Ambulances and rescue choppers are regularly called to quad bike and off-road motorbike crashes across Queensland (Photo: RACQ LifeFlight)

July 14, 2022

Off-road motorcycles cause a far higher rate of injuries among children than quad bikes do, a study from UNSW Sydney and NeuRA has found, but quad bikes account for more serious individual injuries.

The researchers examined all records of children aged 0-16 years admitted to NSW hospitals between 2001-2018 for injuries sustained in off-road motorcycle or quad bike crashes.

The results were published in the journal, “Injury Prevention”.

The researchers found 6624 crashes resulted in hospitalisations during this time; 5156 (78 per cent) involved motorcycles (including motocross bikes, trail bikes and other off-road motorcycles) and 1468 (22 per cent) involved quad-bikes.

When looking at the type of injuries sustained by children, there were clear differences between the two-wheeled and four-wheeled varieties.

Motorcycle riders were more likely to have lower limb injuries, but less likely to have head, neck, abdominal or thoracic injuries than quad bike riders.

But quad bike riders had more severe injuries on average, with longer hospital stays.

Tragically, there were 10 fatalities over the study period: six from motorcycles and four from quad bikes.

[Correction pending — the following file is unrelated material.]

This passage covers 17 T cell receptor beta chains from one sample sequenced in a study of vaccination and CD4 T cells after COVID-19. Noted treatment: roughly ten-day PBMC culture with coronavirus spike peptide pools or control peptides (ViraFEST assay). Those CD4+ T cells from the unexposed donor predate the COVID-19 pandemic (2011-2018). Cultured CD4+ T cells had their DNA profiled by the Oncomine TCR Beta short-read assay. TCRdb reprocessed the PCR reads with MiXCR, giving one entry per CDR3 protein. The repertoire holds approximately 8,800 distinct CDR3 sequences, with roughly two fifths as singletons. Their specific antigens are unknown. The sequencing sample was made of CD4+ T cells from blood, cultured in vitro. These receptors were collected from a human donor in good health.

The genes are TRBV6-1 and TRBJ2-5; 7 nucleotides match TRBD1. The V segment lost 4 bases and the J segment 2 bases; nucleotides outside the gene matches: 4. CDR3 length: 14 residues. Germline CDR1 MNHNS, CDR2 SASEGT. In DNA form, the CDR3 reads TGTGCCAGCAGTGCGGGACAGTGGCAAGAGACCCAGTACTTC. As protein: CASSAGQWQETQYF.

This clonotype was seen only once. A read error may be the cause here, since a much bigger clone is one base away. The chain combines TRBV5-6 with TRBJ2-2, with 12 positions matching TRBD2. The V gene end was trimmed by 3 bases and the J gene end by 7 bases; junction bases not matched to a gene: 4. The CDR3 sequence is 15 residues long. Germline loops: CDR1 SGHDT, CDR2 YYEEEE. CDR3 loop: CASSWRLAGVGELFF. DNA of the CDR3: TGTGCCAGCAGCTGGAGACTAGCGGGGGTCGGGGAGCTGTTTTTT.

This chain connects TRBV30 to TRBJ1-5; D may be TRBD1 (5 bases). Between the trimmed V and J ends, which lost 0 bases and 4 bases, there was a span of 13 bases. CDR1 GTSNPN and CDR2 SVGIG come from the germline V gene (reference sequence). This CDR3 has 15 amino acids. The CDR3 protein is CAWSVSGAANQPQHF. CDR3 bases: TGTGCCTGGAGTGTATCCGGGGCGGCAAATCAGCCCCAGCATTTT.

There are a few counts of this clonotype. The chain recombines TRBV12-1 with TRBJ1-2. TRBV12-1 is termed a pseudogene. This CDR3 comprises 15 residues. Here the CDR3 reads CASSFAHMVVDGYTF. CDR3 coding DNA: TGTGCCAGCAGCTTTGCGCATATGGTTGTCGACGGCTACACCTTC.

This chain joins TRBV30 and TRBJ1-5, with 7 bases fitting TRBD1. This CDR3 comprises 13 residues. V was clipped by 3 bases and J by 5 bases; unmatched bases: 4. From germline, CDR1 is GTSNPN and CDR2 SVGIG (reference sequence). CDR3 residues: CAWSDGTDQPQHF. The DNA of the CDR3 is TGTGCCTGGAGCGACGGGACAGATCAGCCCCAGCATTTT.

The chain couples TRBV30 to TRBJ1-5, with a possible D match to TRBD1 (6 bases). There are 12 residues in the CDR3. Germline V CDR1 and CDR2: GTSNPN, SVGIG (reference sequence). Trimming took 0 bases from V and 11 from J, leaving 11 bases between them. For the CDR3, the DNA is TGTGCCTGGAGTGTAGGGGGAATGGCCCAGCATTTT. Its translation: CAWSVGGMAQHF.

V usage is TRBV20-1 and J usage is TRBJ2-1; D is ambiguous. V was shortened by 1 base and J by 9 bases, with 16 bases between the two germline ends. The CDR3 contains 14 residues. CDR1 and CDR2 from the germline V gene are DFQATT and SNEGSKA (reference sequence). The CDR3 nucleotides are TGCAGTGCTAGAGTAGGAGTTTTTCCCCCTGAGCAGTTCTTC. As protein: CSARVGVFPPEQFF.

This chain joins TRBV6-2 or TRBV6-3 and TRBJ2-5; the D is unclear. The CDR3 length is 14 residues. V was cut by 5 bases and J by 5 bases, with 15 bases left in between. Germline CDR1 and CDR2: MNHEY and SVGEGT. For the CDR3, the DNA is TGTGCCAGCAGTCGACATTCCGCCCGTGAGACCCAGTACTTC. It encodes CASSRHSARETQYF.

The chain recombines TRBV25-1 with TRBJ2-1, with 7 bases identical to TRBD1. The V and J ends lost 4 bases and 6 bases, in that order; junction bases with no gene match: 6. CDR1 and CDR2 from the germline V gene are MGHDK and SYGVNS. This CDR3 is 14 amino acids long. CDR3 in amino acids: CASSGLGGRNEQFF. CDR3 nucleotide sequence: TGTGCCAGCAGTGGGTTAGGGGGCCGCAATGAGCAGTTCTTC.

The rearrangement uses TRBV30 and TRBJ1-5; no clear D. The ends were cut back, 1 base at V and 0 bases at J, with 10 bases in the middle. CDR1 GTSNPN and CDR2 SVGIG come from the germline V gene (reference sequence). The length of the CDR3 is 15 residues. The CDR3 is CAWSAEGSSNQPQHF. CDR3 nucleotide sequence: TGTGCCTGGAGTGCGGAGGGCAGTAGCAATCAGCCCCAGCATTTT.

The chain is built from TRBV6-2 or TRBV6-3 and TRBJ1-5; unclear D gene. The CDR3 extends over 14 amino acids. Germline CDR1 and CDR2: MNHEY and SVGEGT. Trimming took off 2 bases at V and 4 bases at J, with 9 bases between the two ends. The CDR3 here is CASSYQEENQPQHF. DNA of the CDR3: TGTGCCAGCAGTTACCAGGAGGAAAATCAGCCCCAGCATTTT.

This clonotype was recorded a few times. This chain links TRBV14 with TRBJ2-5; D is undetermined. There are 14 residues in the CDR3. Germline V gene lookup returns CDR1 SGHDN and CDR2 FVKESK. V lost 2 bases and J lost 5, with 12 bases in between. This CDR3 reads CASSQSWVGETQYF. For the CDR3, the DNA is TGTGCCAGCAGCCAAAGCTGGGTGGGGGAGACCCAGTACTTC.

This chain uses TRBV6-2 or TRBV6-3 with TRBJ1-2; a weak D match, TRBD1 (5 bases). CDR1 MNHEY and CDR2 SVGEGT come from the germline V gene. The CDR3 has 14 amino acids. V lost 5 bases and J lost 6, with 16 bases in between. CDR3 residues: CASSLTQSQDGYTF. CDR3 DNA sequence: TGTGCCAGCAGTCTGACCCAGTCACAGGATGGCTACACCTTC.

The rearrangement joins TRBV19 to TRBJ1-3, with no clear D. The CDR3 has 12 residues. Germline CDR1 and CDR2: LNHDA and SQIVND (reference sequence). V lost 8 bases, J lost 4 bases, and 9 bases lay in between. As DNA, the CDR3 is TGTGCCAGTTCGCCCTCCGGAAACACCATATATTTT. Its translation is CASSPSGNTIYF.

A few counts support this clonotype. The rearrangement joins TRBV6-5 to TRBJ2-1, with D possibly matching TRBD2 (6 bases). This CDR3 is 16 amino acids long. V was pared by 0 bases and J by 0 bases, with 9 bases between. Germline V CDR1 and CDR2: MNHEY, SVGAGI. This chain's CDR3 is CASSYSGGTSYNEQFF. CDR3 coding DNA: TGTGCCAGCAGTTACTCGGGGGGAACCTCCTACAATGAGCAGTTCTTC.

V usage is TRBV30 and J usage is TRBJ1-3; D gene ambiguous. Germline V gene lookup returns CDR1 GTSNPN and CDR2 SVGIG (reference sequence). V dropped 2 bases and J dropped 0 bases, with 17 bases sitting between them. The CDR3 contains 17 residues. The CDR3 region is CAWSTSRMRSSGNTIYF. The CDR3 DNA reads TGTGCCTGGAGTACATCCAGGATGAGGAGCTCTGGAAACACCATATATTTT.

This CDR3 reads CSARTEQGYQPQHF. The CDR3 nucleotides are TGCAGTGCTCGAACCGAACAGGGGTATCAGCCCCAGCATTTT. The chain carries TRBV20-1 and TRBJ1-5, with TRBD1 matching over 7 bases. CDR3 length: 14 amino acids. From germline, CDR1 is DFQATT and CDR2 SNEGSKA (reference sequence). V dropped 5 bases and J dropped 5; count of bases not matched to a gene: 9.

Lead author Dr Chris Mulligan is an orthopaedic doctor at Sydney Children’s Hospital.

He said he and his fellow researchers wanted to measure and distinguish the differences between off-road quad bike and motorcycle injuries among children, something which had never been done before at a population level.

“Our findings support the policy changes over the last 10 years with regards to quad bikes after various coronial inquests and media attention, but the high number of hospitalisations we saw indicates a need for more attention to motorcycles, too,” Dr Mulligan said.

“A lot of good work has been done at UNSW in relation to the stability testing and other vehicle-based design modifications of quad bikes, but we have not had the same level of research done for two-wheeled bikes.

“While best practice advice for quad-bikes is to not recommend their use by children under 16, this may not be practical for motorbikes. More efforts are needed to find ways to minimise risks to children using motorbikes recreationally or on family farms.”

But could it be that there are more motorcycle injuries because there are more motorbikes?

Associate Professor Julie Brown said this was a reasonable assumption.

“It is likely that more children use motorcycles and this is why we see more hospitalisations among children using them. The popularity of these vehicles over quad bikes also indicates a need to find ways to minimise the harms associated with this activity,” she said.

“To understand this better, we’d need to know how many vehicles there are in circulation. And because both off-road motorcycles and quad bikes are unregistered, and ridden off public roads, it’s not possible to know how many children are riding and for how long, and over what time period.”

This will be the subject of further study that the group is involved in.

“We want to engage with industry and other groups and get access to sales data, which would enable us to define what the baseline level of exposure to these vehicles is and what the risk factors are,” she said.

“Working co-operatively with young riders and their families, riding organisations, farming groups and industry bodies will be critical in developing effective and acceptable injury prevention measures.”


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